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What do kidney stones look like when they come out in urine?

Kidney stones are hard deposits made of minerals and salts that form inside your kidneys. They develop when your urine contains more crystal-forming substances than the fluid in your urine can dilute. When kidney stones move into your ureter — the tube that connects your kidney and bladder — they can cause severe pain.

Kidney stones come in a variety of sizes and shapes. Small kidney stones may go undetected and be passed out painlessly in your urine. However, larger stones can become lodged in the ureters, blocking the flow of urine and causing kidney stone symptoms like severe abdominal and flank pain, nausea and painful urination. Being able to recognize kidney stones in your urine can help you monitor your condition.

What Do Kidney Stones Look Like?

Kidney stones can come in a variety of shapes, colors and textures:


– Round or oval: Smooth, oval-shaped stones are most common.
– Jagged and spiky: Stones with sharp, irregular edges are more likely to get stuck.
– Tiny flecks or sand-like granules: Smaller kidney stones may pass down as flecks or grains.
– Single stone or multiple stones: You may pass one larger stone or many tiny ones grouped together.


– Yellow or gold: Most stones contain calcium and appear yellow or gold.
– Pink or red: Stones with calcium oxalate may be pink or reddish.
– Dark brown or black: Stones containing bilirubin or cystine may be brown or black.
– White or pale: Struvite or uric acid stones look white or pale.


– Smooth and glossy: Calcium oxalate stones are usually smooth.
– Rough and bumpy: Uric acid and struvite stones tend to be rougher.
– Soft and powdery: Cystine stones may feel soft or crumble easily.
– Hard and solid: Very hard stones usually contain calcium.

So in summary, kidney stones can come in many variations of shape, color and texture depending on their mineral composition. Small, smooth and yellowish calcium stones are most common.

What Does it Look Like When Passing a Kidney Stone?

Here are some things to look for when passing a kidney stone in your urine:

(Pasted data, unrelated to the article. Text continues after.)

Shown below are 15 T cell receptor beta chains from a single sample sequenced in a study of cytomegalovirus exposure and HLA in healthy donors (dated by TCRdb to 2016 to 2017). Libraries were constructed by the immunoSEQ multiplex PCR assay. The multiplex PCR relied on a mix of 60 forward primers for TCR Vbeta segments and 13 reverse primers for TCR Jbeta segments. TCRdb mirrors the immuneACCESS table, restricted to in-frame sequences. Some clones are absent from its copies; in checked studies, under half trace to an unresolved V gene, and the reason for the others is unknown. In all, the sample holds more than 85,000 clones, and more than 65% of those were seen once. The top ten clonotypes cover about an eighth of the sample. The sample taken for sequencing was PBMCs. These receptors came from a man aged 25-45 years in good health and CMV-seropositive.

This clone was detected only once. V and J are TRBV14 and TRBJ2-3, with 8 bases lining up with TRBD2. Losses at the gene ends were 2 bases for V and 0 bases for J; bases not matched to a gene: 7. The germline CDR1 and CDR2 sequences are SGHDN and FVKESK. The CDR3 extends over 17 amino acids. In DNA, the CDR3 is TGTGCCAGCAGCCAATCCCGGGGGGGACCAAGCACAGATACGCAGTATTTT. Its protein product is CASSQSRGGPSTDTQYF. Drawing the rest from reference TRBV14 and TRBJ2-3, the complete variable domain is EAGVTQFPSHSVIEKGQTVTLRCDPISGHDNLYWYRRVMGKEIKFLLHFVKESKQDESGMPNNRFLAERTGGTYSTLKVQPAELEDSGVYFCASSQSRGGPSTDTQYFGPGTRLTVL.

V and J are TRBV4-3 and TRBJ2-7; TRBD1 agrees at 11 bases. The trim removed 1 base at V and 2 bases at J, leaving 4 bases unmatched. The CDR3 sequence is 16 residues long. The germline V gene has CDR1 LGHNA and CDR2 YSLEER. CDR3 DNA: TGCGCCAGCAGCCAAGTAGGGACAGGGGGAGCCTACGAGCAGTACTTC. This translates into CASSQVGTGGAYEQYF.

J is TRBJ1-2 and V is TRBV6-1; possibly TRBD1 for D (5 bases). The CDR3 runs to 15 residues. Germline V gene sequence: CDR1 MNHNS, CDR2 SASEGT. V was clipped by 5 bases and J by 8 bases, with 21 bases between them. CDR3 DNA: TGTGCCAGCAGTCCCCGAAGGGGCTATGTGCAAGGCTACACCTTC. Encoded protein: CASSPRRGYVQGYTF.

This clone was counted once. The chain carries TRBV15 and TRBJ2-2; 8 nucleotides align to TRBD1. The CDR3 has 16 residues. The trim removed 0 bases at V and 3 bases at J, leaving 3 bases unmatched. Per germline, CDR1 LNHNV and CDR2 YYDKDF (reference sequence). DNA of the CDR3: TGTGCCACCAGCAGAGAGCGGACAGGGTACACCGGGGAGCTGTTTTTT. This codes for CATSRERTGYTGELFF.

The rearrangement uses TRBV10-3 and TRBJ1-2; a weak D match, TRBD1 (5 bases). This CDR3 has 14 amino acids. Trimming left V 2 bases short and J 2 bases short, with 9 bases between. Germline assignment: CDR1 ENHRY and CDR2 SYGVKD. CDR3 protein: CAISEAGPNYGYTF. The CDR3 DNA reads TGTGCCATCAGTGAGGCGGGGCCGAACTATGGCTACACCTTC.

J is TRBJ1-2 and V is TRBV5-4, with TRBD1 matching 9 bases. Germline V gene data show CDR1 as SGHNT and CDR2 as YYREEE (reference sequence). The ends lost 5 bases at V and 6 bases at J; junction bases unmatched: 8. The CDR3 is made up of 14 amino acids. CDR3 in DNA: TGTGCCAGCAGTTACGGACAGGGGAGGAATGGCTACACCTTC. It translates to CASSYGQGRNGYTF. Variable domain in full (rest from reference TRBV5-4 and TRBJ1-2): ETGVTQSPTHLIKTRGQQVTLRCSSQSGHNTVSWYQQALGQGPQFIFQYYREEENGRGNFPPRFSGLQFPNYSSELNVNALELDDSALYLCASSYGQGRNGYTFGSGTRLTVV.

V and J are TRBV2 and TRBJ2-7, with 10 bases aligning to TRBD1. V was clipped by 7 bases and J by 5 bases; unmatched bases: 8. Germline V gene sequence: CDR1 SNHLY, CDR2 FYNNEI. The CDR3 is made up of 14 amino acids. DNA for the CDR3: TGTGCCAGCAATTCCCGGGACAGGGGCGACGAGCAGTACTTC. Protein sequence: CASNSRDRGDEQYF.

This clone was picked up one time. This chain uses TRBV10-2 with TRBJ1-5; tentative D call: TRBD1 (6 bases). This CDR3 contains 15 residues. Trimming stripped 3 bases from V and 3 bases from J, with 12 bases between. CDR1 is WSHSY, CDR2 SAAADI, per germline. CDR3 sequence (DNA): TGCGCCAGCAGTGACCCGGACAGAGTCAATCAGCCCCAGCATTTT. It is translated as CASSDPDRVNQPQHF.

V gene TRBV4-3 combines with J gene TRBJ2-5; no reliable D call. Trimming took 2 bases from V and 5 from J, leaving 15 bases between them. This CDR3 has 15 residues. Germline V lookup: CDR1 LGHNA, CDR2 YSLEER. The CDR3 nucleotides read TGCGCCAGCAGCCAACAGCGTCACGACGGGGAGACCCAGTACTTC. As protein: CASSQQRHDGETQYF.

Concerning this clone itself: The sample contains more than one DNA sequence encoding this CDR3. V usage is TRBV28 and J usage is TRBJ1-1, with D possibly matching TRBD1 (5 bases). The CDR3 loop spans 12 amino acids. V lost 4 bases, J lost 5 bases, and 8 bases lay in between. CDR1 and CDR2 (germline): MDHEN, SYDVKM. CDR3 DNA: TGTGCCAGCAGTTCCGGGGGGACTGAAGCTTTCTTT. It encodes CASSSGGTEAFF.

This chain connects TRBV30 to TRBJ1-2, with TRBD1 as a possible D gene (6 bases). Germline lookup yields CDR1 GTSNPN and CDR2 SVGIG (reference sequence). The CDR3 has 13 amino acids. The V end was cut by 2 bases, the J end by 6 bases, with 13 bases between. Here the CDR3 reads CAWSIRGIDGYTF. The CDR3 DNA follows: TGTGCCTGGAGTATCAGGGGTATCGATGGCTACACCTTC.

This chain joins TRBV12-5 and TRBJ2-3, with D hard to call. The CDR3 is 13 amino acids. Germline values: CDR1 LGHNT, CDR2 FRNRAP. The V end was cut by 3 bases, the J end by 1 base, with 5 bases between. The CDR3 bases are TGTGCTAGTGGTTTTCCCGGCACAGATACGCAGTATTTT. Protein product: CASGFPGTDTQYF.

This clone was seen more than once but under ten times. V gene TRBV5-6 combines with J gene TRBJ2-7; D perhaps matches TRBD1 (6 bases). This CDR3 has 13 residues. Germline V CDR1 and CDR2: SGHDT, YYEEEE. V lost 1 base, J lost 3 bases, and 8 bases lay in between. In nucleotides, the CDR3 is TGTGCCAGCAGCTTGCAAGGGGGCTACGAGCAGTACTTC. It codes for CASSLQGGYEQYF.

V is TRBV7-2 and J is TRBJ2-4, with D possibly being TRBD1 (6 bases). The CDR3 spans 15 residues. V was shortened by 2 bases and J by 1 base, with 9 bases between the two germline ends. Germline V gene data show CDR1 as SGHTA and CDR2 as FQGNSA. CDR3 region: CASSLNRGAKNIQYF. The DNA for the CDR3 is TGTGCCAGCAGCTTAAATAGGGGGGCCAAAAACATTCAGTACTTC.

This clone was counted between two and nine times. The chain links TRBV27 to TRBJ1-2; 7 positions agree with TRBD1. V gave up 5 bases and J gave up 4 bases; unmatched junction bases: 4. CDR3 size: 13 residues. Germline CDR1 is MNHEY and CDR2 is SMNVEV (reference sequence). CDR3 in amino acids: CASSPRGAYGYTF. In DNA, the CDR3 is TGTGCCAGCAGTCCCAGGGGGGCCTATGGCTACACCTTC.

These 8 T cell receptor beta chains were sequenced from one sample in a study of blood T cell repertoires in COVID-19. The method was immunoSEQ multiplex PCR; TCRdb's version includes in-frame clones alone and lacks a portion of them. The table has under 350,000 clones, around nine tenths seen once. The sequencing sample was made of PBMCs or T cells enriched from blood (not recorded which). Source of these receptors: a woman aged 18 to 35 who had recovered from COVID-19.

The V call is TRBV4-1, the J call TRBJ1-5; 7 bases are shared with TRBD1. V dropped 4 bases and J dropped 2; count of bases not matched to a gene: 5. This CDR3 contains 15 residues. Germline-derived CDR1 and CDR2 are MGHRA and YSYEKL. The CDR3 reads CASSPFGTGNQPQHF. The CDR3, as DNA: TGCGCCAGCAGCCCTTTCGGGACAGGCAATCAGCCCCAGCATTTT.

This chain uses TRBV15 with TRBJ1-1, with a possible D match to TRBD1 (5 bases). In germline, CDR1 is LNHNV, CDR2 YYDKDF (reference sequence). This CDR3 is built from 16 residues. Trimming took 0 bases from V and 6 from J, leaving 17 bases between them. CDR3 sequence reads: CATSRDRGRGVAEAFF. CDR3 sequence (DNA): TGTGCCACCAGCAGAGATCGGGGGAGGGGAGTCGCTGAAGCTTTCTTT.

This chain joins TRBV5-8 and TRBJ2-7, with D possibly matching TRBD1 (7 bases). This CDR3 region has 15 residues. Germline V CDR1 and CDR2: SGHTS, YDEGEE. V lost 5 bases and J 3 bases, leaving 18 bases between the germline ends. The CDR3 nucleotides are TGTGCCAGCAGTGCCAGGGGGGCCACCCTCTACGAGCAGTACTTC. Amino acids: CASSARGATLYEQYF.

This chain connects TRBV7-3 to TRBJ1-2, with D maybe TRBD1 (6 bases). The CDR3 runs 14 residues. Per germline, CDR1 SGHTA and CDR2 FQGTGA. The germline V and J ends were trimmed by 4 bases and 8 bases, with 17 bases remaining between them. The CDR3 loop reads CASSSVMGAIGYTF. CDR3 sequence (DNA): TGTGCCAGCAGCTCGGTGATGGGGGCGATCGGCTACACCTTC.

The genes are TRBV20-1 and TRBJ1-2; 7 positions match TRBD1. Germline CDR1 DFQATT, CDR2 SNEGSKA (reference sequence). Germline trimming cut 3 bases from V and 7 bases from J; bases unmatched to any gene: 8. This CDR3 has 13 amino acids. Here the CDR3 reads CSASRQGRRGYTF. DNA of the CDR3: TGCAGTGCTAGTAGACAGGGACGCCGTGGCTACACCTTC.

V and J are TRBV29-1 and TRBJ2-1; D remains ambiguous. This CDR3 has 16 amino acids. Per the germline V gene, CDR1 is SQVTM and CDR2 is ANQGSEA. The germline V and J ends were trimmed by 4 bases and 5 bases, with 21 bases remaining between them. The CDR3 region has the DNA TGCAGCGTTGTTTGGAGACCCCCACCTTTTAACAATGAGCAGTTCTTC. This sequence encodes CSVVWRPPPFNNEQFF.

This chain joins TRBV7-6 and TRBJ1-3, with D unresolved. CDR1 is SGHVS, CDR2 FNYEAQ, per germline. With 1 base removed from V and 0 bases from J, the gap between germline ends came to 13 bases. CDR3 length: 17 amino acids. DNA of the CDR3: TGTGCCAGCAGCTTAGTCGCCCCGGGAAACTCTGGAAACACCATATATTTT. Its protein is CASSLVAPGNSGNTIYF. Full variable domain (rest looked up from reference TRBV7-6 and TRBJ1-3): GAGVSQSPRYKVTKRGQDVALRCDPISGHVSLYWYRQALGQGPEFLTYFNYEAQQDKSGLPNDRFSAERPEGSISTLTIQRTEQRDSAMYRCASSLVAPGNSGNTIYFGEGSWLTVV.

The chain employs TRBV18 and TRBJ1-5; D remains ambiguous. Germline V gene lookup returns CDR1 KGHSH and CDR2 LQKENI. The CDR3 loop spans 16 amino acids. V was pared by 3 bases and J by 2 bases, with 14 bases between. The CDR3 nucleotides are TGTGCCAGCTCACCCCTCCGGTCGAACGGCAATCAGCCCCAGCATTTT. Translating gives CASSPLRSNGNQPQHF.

Visible Stone or Debris

You may actually see the kidney stone pass out in the toilet after urinating. It may look like a tiny stone pebble or gritty piece of sand. You may also see fine debris or sediment at the bottom of the toilet bowl. This is made up of tiny stone fragments.

Cloudy or Murky Urine

The urine itself may take on a cloudy, murky or milky appearance when stones are present. Small kidney stone particles can create this hazy effect in the urine. Struvite stones may make urine appear foggy.

Pink, Red or Brown Urine

Kidney stones can cause blood in the urine, known as hematuria. This can make urine appear pink, reddish or brownish in color. Stones with high calcium content are most likely to cause bleeding.

Pain While Urinating

Sharp pain while urinating is common when passing kidney stones. This is due to the stone traveling down the narrow ureters and through the urinary tract. The pain may come in waves and affect your lower back, abdomen and groin.

Strong Odor

Urine may have an unusually strong or foul smell when you’re passing kidney stones. This is usually due to a kidney stone infection. See your doctor if your urine has a bad odor.

Small Amounts of Urine

You may only pass small amounts of urine at a time when stones are blocking urine flow. This can lead to straining while urinating. Passing frequent, small amounts of urine is a kidney stone symptom.

Urine Flank Pain

Some people with kidney stones experience discomfort and pain while urinating. The pain may be localized to one side of your back, belly, or groin area. This pain called flank pain may come and go in pulses. It happens when a stone passes through a narrow ureter.

What Types of Kidney Stones Can Form?

There are several major types of kidney stones, which can be identified based on their appearance:

Calcium Stones

Calcium is the most common mineral in kidney stones, making up about 80% of cases. Calcium combines with oxalate or phosphate to form stones.

– Appearance: Smooth, round, small and yellow-colored.

Uric Acid Stones

These stones form when there’s too much acid in the urine.

– Appearance: Round, smooth and transparent; may seem jagged.

Struvite Stones

These are caused by kidney infections and are more common in women.

– Appearance: Large, irregularly shaped and white, brown or pale yellow.

Cystine Stones

Cystine stones result from a genetic disorder that causes cystine amino acids to leak into the urine.

– Appearance: Small, rough-surfaced and pink, yellow or pale brown.

Stone Type Appearance Color